Your phone is way too big and unwieldy -- what you need is a smaller second screen to let you know what's going on with ease. At least, that's what Samsung reckons. Its new Galaxy Gear Smartwatch lets you take calls, send texts, and perform various other tasks from your wrist without touching your phone.
The Gear has no SIM card or data connection of its own. Instead, it links to your phone over Bluetooth, acting more as an external display so you don't have to fish your phone out every time it rings.
Samsung's Gear is among the first smartwatches we've seen from a major mobile manufacturer and is intended to lead the way in the emerging field of wearable, connected technology. Exciting stuff, sure, but I'm certainly not bowled over by it. With hardly any third-party apps to speak of, its functions are limited to handling calls and texts -- email and social services are not yet supported.
Add to that its $299 price tag and the fact that it's only compatible with the Galaxy Note 3 at launch and you have a recipe for disappointment. Samsung has said it will be updated toward the end of the year to work with the Galaxy S4, S3, and Note 2, but even so, that's very few compatible devices. Those of you who have splashed out on a fancy new HTC One or Sony Xperia Z1 will be out of luck.
Design, build quality, and comfort
I find the Gear's combination of brushed metal, buttonless front, and black rubber strap rather attractive. It's stylish and smart, and wouldn't look out of place poking from the sleeves of a sharp suit. A geek's dream gadget it might be, but there's nothing particularly nerdy about its overall aesthetic. It's available in a range of colours, too, if black and silver isn't your thing.
There's only a single button on the watch itself, which acts to power up the display, or fires up Samsung's S Voice software with a double click. Navigating around the watch is done using the touch-enabled display. The 1.6-inch display might be miniature, but its 320x320-pixel resolution is sharp enough to make small text easily readable. It's also vivid enough to let you enjoy the photos you've snapped with the camera in the strap.
The watch doesn't have a built-in Micro-USB port. Charging it requires you to pop it into a caddy that contains the necessary charging components, and also adds NFC functionality. While it helps keep the size of the watch down, you will need to carry the caddy with you if you're going away from home for more than a couple of days. With heavy use, you'll get just a day out of the watch, so leave the caddy behind and you'll find it quickly goes from being an exciting new gadget to a lump of useless metal and rubber strapped to your arm.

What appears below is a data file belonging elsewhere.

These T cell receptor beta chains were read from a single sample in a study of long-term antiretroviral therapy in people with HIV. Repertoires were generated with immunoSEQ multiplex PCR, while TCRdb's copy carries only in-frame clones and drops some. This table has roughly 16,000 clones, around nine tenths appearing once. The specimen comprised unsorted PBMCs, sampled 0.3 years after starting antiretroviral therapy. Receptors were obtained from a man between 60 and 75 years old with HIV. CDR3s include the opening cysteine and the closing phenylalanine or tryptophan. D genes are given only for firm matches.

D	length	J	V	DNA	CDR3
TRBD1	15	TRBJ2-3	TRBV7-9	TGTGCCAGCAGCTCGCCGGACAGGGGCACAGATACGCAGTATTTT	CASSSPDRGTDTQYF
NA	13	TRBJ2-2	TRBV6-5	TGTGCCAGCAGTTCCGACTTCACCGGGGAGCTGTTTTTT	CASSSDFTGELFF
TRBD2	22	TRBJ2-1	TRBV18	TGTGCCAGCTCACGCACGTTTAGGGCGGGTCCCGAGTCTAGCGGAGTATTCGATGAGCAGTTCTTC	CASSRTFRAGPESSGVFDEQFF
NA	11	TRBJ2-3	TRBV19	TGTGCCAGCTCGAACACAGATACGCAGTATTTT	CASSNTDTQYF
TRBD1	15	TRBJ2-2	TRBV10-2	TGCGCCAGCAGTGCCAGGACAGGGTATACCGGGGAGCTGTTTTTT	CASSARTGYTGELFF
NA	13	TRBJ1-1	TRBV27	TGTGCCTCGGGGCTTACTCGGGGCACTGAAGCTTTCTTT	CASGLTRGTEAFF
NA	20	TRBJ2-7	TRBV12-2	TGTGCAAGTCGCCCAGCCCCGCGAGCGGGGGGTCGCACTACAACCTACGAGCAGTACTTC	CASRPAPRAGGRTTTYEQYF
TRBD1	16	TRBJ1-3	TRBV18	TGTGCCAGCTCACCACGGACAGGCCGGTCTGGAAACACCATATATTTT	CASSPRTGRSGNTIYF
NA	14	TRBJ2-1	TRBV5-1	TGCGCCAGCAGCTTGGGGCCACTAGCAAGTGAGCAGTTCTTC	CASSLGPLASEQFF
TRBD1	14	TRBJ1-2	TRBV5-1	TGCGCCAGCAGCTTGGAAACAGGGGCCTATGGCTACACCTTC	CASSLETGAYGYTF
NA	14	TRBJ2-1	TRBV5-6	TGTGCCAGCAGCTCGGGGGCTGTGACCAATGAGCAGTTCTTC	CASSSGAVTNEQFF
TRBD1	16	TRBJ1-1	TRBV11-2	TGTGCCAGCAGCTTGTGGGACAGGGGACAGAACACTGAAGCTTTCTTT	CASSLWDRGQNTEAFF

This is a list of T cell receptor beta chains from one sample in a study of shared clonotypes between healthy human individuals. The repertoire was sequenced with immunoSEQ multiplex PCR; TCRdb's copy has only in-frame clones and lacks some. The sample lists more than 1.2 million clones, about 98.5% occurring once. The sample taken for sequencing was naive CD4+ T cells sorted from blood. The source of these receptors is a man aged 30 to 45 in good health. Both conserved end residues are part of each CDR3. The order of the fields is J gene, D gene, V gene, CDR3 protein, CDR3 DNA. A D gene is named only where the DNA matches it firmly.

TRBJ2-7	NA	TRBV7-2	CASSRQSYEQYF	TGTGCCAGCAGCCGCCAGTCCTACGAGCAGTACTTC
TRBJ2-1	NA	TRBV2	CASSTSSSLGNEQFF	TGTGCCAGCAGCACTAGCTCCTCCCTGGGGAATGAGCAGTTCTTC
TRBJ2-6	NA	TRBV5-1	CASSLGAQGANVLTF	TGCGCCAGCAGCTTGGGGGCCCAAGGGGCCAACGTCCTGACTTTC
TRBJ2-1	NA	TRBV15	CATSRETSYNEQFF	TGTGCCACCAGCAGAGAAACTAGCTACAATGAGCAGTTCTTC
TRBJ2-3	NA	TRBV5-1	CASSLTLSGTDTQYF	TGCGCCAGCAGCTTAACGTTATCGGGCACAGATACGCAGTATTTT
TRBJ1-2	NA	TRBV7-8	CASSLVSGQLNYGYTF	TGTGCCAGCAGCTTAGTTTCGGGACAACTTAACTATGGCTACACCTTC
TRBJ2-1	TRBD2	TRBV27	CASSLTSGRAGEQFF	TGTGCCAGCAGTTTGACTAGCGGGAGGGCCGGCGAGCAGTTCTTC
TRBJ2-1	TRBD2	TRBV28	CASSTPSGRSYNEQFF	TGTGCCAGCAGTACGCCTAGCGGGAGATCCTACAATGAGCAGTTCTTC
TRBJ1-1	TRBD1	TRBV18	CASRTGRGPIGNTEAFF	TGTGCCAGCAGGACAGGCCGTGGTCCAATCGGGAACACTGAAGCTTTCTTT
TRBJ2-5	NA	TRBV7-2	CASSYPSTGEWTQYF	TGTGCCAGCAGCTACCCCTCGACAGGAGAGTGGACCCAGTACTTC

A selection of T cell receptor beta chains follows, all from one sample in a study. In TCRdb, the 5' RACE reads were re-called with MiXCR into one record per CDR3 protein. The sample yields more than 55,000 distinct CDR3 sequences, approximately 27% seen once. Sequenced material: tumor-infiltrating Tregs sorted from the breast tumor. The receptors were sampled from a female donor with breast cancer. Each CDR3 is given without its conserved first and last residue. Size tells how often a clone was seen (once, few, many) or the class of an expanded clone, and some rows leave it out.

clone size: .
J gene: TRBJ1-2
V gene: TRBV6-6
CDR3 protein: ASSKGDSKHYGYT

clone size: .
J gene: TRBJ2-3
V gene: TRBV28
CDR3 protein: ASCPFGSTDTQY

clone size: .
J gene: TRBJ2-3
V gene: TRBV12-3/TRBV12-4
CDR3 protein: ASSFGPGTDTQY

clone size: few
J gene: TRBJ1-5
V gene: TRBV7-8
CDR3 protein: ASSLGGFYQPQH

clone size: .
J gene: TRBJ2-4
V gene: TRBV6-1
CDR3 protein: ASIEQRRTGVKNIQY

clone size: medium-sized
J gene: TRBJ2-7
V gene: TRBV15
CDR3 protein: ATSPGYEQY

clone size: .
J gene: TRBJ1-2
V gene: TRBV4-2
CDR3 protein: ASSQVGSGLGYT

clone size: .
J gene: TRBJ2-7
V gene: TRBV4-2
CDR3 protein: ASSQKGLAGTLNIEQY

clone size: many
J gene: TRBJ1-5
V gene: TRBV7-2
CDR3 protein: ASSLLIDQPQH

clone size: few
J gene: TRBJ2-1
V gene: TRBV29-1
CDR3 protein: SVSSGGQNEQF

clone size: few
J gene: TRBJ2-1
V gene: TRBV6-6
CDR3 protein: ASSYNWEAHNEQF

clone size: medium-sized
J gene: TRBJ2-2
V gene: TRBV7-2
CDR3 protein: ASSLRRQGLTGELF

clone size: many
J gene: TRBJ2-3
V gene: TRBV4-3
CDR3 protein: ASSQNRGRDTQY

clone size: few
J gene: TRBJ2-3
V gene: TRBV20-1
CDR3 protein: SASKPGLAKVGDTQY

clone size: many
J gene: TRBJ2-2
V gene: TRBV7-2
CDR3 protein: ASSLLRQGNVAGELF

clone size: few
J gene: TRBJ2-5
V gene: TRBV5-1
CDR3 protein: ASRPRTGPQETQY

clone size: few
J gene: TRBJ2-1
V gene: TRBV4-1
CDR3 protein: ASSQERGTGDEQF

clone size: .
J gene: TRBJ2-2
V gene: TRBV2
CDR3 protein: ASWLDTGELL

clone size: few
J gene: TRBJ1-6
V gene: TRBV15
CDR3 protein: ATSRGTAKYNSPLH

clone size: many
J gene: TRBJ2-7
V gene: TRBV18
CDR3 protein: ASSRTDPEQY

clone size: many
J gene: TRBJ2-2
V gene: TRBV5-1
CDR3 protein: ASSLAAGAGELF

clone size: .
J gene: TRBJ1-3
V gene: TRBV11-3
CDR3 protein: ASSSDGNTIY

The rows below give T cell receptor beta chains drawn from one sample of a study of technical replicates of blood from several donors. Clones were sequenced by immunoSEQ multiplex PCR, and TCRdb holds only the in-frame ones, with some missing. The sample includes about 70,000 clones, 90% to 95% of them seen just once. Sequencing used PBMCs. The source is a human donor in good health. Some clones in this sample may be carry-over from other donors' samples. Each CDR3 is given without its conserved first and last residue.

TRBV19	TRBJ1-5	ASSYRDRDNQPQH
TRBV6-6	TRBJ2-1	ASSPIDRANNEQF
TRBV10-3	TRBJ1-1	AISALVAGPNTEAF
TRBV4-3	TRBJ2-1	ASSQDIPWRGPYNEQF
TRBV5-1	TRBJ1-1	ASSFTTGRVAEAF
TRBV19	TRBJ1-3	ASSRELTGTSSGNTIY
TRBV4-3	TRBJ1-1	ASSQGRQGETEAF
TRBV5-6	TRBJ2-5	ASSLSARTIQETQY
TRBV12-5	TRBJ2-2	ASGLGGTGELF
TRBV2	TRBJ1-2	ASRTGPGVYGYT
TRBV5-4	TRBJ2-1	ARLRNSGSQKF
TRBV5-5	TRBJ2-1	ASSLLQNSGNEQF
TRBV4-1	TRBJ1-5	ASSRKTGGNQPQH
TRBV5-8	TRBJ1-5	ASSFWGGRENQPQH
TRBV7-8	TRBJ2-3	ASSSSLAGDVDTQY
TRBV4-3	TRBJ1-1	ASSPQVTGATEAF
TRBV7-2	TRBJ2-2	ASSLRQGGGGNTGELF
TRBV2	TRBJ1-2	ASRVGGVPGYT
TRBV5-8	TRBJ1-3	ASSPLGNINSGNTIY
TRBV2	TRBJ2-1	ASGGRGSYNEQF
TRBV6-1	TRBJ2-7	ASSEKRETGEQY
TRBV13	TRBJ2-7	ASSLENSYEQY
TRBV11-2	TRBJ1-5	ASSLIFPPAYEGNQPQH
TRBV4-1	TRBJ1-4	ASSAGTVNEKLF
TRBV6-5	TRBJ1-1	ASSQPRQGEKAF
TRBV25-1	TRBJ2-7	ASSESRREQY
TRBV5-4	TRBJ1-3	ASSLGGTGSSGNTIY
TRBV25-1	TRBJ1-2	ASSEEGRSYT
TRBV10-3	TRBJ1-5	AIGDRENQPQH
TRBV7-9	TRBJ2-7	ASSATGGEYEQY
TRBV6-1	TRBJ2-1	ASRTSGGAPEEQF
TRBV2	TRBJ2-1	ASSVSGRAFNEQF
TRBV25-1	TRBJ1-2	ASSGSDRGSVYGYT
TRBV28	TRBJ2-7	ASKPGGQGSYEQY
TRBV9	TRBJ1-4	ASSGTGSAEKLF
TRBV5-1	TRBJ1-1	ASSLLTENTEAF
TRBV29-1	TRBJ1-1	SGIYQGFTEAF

The strap is easy to resize and comfortable enough for you to happily forget you're wearing it, thanks to the watch's unobtrusive 2.6-ounce weight. Build quality is generally very high, although annoyingly, it's not water-resistant. Everyday tasks like showering, washing your hands, or just going out when it's raining now means you'll have to be cautious about how much liquid is attacking your precious new toy.
Using the Gear
If a smartwatch is going to become part of your everyday life, it needs to be simple to use. After all, what's the point of replacing your complicated phone with a smaller, even more complicated interface? While the look of the Gear's interface is very simple, actually using the thing isn't quite as easy as its simple design would suggest.
It didn't start well. Trying to simply set up a Bluetooth connection doesn't work -- you need to use the NFC caddy. The NFC caddy launches a setup manager that starts the Bluetooth pairing and takes you through some initial setup steps.
Samsung's S Voice software lets you control many of the functions by talking to the watch, but you'll need to make sure you have this setup on your Note before you start. I didn't, and kept being flashed a prompt to activate it on the phone, expecting to see a similar dialog box on the bigger screen. Eventually, I realised I needed to go into S Voice settings on the Note, not the watch.
Each time the Gear wakes up -- it does so when you turn it toward your face -- you're met with your watch face of choice, with loads of analogue and digital styles to choose from. Swiping to the left or right takes you through a carousel of functions. Key tools like the notifications panel, S Voice, voice memo, the gallery, the media controller, the pedometer, and settings are all given their own individual tile, or you can scroll to the main apps list.
It's a very minimalist interface to swipe around, and one that seems fairly nippy thanks to the 800MHz processor. Finding the app or menu you want, however, requires you to swipe all the way through the carousel of icons until you get there -- and launching an app from the app list takes even longer. It can be very time-consuming, which is a problem for something designed to give access to tools faster than getting your phone out.